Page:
Inside the Mind of the Non-Practicing Entity

By on May 23, 2013

April/May 2013

Christopher D. Bright, McDermott Will & Emery LLP

As the U.S. economy has become more patent-intensive, non-practicing entities (NPEs) – business entities that do not practice the patents they assert in litigation – have proliferated. According to a 2012 study by PricewaterhouseCoopers, NPEs account for as many as 35 percent of the patent decisions in the most patent-active district courts. It has been estimated that firms spend billions defending against NPE patent assertions.

NPEs have a variety of business models. They can be described generally, but there is no strict definition for any of them and no list of models is exhaustive.

One NPE business model is a company with a patent portfolio acquired at relatively low cost, perhaps from a non-recognized or non-industry source. This type of NPE tends to seek nuisance settlements early in litigation.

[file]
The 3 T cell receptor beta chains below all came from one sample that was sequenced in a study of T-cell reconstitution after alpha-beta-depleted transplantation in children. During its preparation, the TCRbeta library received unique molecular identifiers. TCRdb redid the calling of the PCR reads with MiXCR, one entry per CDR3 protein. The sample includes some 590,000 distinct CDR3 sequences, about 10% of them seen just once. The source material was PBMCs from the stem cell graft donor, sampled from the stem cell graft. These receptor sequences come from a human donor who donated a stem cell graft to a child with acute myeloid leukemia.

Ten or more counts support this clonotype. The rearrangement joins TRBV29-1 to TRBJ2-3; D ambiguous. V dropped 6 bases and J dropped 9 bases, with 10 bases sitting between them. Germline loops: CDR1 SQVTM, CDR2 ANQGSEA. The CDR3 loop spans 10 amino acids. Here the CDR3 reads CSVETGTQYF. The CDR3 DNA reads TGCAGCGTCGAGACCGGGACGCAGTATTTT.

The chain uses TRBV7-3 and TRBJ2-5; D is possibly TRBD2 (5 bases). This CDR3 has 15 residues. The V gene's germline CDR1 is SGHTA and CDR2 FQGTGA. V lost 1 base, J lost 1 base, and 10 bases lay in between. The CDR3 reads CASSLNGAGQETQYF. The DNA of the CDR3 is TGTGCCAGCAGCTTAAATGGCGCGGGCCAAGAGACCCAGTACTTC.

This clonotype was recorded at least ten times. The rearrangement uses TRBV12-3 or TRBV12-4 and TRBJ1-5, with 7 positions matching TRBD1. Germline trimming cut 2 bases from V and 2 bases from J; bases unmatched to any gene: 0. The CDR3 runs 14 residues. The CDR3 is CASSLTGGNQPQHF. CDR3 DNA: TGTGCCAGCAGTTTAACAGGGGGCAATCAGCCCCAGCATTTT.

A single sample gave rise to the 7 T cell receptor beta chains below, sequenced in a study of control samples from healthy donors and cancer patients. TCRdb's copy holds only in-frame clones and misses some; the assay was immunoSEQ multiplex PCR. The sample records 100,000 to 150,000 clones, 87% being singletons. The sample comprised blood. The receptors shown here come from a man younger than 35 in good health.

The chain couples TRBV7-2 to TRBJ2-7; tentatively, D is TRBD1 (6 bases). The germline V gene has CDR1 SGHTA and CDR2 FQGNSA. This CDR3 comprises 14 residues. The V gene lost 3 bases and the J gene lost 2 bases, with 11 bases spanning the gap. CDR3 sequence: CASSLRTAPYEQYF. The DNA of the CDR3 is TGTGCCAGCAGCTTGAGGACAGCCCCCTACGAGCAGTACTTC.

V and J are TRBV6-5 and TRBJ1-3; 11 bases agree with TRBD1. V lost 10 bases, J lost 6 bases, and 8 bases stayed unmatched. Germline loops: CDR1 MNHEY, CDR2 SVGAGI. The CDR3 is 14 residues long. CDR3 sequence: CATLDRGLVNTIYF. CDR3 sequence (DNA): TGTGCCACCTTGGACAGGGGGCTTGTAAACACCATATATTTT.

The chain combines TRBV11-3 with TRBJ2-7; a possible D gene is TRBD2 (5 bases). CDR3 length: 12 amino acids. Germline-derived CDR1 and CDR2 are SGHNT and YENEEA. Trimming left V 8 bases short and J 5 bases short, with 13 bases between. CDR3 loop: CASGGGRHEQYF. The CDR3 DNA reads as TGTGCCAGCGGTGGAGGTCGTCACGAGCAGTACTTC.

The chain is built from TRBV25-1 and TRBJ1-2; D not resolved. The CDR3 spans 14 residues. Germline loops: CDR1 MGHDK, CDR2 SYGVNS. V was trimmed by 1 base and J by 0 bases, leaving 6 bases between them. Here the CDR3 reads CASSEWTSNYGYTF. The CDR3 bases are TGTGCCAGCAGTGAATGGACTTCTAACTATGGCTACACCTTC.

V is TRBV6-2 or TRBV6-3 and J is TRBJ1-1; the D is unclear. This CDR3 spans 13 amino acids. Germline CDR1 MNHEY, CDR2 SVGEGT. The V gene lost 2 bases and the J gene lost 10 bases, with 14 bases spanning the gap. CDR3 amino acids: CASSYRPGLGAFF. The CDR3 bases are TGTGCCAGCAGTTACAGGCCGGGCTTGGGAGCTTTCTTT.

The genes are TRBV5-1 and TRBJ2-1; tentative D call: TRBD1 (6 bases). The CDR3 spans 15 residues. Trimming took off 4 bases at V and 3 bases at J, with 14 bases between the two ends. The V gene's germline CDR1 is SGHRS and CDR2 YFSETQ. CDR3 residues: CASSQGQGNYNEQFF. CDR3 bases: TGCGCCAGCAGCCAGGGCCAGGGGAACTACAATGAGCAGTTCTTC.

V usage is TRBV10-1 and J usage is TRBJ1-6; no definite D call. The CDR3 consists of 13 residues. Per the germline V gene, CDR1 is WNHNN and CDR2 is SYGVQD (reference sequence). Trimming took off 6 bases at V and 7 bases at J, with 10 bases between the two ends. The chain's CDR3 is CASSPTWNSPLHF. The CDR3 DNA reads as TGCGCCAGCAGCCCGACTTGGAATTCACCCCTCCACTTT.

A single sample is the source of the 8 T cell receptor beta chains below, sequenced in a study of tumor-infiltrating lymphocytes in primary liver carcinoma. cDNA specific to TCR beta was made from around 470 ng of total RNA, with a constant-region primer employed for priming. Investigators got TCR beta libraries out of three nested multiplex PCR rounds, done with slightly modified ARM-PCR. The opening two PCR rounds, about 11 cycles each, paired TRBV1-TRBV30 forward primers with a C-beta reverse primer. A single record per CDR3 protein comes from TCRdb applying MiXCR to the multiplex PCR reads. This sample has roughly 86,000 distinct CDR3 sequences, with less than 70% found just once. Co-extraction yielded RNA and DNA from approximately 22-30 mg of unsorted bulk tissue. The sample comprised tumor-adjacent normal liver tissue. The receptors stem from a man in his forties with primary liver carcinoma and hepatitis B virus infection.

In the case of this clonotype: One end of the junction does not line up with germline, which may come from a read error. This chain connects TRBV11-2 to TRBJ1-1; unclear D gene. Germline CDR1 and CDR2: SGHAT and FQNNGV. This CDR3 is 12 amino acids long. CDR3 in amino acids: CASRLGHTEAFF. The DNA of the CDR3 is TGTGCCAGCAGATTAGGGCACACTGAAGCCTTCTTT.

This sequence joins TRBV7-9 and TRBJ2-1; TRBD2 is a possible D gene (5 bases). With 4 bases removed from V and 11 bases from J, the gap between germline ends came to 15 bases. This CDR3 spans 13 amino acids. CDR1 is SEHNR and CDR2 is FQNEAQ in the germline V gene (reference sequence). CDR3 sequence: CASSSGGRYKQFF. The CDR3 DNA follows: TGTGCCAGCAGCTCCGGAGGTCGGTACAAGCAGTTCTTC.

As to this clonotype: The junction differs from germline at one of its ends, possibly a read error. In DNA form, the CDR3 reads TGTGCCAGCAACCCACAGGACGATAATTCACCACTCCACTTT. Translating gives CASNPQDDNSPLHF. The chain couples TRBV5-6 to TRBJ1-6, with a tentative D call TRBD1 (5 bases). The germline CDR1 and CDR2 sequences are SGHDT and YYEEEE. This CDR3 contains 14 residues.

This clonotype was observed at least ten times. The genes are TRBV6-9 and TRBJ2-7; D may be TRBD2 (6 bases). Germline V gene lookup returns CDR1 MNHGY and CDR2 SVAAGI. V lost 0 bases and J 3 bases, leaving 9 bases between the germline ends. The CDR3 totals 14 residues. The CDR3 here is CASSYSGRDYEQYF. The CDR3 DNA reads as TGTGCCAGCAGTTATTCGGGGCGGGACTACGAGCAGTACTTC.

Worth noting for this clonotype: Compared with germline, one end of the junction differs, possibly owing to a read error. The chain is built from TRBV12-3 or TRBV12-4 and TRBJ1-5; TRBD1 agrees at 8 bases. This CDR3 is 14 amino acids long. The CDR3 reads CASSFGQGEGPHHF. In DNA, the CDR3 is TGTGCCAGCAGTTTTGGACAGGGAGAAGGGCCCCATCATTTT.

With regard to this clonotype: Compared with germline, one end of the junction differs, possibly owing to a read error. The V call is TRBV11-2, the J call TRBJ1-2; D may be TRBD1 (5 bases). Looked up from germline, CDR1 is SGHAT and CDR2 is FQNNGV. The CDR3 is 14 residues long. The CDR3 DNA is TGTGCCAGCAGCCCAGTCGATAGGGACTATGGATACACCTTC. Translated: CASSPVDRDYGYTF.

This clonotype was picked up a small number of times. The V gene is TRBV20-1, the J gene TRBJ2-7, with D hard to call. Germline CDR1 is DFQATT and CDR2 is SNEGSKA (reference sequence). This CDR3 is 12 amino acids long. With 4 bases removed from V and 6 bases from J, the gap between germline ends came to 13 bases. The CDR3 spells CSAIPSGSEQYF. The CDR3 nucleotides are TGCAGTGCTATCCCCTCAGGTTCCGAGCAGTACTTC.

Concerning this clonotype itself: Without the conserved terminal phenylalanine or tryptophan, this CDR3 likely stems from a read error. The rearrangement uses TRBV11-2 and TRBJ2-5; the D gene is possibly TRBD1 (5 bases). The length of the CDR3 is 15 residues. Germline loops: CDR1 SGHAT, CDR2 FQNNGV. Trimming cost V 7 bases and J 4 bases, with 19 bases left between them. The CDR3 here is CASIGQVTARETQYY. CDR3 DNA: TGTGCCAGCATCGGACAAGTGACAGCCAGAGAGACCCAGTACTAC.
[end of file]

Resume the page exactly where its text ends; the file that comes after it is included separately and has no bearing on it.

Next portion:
Another kind of NPE is a company with a patent portfolio acquired at moderate cost, perhaps from a fairly well recognized industry source. This type of NPE characteristically asserts patent portfolios against a smaller number of companies across a few industries. It seeks significant settlements, and it is often willing to carry some defendants all the way through trial.

A third kind of NPE has a patent portfolio acquired at a relatively high cost from a well-recognized source in the affected industry. This type of NPE may have been formed by the company that allegedly invented the subject matter of the patent portfolio for the express purpose of asserting the portfolio.

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